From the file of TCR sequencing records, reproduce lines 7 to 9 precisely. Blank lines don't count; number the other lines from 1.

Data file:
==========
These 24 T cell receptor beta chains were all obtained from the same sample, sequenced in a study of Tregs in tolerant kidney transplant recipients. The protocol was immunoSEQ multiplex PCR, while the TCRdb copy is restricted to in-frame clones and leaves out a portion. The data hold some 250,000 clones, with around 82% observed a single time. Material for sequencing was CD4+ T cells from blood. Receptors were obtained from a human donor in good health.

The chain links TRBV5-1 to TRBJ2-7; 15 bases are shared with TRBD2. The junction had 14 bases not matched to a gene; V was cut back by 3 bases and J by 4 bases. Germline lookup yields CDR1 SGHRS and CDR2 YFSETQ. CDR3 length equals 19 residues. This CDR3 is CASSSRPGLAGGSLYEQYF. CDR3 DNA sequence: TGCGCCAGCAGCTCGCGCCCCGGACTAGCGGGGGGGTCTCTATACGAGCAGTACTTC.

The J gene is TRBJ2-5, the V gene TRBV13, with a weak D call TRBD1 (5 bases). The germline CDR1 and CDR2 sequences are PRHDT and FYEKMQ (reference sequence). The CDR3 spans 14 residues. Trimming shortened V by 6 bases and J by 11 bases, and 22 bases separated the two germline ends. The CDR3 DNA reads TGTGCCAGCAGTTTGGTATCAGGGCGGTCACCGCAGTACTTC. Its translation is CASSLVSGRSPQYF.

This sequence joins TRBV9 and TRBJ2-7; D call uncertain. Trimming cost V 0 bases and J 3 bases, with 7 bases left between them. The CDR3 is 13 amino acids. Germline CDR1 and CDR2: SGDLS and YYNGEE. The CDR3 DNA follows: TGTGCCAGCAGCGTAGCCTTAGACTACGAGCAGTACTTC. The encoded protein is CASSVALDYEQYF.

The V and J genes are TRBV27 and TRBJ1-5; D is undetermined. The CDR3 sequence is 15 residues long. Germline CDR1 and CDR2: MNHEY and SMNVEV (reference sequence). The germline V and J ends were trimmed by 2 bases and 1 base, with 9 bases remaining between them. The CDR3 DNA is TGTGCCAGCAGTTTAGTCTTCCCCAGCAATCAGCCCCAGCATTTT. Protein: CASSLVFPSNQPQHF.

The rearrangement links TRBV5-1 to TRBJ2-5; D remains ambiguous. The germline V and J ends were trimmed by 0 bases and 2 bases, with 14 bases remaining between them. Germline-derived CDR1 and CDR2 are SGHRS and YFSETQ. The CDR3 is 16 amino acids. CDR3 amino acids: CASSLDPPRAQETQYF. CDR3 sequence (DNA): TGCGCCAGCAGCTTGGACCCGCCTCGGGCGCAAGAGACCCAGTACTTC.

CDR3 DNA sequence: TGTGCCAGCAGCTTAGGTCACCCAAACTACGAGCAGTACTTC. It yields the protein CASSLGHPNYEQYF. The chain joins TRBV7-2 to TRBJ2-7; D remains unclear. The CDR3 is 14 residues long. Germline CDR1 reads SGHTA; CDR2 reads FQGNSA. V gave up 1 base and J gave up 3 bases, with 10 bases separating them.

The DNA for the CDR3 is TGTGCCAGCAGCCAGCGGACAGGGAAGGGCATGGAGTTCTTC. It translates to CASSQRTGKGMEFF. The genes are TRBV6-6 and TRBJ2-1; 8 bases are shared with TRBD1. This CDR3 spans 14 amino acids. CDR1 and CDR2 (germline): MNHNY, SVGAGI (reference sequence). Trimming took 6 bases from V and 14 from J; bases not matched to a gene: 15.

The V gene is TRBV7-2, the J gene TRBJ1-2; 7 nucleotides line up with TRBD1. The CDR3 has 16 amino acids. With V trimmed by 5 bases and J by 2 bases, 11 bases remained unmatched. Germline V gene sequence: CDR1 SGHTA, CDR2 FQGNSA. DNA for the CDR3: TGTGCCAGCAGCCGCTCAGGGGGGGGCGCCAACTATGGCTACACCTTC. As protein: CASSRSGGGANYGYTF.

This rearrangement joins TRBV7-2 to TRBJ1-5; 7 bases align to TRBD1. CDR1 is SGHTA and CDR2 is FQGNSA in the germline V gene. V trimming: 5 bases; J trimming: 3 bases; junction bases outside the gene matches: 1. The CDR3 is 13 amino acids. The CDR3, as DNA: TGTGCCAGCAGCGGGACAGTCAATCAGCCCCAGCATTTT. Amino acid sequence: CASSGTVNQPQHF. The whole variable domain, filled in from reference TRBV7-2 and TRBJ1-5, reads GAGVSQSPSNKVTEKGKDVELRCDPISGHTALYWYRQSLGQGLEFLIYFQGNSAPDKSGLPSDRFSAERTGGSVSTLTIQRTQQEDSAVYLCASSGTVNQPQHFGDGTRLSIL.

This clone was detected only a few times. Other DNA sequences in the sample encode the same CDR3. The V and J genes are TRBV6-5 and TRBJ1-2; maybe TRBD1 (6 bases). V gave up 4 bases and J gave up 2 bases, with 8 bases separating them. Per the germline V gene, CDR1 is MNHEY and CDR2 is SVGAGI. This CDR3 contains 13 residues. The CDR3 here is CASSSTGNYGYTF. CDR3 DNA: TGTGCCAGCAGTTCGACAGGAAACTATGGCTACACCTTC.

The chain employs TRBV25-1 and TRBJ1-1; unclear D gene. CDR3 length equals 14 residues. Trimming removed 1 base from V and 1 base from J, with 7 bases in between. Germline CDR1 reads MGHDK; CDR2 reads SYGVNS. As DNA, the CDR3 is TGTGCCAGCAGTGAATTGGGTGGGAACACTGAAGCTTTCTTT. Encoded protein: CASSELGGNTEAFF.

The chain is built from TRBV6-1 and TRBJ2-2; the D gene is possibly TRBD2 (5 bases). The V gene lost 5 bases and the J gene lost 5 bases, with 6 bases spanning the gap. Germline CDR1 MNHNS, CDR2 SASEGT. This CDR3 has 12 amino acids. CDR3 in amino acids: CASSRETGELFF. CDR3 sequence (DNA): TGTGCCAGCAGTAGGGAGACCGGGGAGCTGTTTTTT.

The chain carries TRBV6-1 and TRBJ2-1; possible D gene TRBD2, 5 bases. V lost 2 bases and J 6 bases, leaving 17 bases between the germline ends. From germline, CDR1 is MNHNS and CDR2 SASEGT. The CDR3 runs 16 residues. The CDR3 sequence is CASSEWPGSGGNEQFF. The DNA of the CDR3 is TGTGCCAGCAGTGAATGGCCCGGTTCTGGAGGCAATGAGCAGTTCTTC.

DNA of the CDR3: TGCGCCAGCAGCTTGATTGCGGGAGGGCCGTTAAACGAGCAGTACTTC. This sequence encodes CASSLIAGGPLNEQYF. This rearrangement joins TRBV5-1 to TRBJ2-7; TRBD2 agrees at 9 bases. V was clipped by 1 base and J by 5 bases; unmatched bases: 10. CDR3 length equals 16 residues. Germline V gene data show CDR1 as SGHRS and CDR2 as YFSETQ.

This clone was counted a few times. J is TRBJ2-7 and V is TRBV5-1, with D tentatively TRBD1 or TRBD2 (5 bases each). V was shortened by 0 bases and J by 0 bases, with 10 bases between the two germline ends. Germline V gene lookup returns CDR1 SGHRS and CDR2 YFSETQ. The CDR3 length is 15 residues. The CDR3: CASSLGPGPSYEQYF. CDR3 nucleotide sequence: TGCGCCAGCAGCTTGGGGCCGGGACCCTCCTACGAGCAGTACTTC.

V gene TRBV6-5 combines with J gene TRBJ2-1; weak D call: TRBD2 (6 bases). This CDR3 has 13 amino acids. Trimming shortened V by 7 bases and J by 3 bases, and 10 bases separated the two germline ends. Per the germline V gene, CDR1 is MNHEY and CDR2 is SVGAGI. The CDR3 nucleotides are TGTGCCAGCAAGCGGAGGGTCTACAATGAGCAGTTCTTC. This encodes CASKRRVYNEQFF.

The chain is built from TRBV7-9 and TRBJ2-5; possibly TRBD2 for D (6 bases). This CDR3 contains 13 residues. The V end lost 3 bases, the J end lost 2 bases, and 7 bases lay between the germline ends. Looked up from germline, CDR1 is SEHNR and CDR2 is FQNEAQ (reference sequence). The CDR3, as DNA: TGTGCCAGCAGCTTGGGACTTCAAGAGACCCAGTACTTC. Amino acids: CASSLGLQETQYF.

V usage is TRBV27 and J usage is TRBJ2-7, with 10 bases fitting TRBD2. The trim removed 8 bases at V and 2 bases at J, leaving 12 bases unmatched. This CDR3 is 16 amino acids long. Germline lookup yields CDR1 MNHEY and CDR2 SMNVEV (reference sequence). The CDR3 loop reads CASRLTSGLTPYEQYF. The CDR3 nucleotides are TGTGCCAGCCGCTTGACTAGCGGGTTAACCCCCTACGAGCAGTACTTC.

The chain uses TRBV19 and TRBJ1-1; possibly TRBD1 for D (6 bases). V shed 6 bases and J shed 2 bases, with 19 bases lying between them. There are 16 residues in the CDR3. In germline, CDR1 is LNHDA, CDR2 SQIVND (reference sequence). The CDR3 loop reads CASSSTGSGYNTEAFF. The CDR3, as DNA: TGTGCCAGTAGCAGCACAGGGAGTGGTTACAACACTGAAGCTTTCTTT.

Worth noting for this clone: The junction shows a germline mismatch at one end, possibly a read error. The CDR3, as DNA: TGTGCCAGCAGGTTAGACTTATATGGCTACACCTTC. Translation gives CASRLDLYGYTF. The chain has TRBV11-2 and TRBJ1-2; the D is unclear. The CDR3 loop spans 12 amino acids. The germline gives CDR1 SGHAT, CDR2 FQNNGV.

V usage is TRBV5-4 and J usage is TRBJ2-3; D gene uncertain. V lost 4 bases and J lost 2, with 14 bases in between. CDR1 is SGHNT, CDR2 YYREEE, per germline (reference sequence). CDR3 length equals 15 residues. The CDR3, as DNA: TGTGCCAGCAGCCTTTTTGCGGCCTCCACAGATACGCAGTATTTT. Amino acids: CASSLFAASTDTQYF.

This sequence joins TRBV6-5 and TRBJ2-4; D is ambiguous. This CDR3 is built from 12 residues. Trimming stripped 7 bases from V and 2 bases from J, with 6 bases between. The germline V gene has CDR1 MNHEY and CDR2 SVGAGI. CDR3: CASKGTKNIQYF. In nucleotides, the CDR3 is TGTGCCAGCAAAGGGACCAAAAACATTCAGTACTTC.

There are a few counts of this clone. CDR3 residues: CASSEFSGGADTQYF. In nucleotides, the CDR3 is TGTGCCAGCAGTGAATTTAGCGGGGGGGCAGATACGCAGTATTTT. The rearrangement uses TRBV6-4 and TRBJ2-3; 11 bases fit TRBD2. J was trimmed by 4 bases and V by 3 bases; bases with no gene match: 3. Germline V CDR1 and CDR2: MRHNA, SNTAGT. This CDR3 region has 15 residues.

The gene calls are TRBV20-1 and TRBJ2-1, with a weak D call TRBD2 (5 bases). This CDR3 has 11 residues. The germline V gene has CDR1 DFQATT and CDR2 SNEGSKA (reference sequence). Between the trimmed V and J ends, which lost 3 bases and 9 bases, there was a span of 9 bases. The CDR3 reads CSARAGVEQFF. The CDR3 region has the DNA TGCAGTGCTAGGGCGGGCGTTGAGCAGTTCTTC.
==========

CDR3 DNA sequence: TGTGCCAGCAGCTTAGGTCACCCAAACTACGAGCAGTACTTC. It yields the protein CASSLGHPNYEQYF. The chain joins TRBV7-2 to TRBJ2-7; D remains unclear. The CDR3 is 14 residues long. Germline CDR1 reads SGHTA; CDR2 reads FQGNSA. V gave up 1 base and J gave up 3 bases, with 10 bases separating them.

The DNA for the CDR3 is TGTGCCAGCAGCCAGCGGACAGGGAAGGGCATGGAGTTCTTC. It translates to CASSQRTGKGMEFF. The genes are TRBV6-6 and TRBJ2-1; 8 bases are shared with TRBD1. This CDR3 spans 14 amino acids. CDR1 and CDR2 (germline): MNHNY, SVGAGI (reference sequence). Trimming took 6 bases from V and 14 from J; bases not matched to a gene: 15.

The V gene is TRBV7-2, the J gene TRBJ1-2; 7 nucleotides line up with TRBD1. The CDR3 has 16 amino acids. With V trimmed by 5 bases and J by 2 bases, 11 bases remained unmatched. Germline V gene sequence: CDR1 SGHTA, CDR2 FQGNSA. DNA for the CDR3: TGTGCCAGCAGCCGCTCAGGGGGGGGCGCCAACTATGGCTACACCTTC. As protein: CASSRSGGGANYGYTF.